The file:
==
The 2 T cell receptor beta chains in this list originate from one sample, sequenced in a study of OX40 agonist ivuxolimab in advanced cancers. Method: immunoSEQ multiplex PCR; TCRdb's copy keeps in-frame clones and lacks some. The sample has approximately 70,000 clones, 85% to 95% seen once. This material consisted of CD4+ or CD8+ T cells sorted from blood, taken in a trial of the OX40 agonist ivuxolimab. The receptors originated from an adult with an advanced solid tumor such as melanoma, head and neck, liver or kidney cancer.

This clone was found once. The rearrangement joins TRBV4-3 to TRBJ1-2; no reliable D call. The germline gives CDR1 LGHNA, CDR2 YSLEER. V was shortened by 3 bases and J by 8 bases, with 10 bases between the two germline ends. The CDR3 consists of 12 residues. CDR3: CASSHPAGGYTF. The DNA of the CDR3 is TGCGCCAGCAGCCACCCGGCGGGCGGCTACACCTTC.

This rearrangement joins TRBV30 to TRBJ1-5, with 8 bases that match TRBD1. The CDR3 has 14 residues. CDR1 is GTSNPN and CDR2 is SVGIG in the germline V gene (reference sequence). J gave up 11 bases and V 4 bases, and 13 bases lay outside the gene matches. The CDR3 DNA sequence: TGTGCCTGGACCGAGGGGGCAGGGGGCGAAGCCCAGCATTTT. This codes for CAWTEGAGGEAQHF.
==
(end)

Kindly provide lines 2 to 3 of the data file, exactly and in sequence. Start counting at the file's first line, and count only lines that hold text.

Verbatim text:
This clone was found once. The rearrangement joins TRBV4-3 to TRBJ1-2; no reliable D call. The germline gives CDR1 LGHNA, CDR2 YSLEER. V was shortened by 3 bases and J by 8 bases, with 10 bases between the two germline ends. The CDR3 consists of 12 residues. CDR3: CASSHPAGGYTF. The DNA of the CDR3 is TGCGCCAGCAGCCACCCGGCGGGCGGCTACACCTTC.

This rearrangement joins TRBV30 to TRBJ1-5, with 8 bases that match TRBD1. The CDR3 has 14 residues. CDR1 is GTSNPN and CDR2 is SVGIG in the germline V gene (reference sequence). J gave up 11 bases and V 4 bases, and 13 bases lay outside the gene matches. The CDR3 DNA sequence: TGTGCCTGGACCGAGGGGGCAGGGGGCGAAGCCCAGCATTTT. This codes for CAWTEGAGGEAQHF.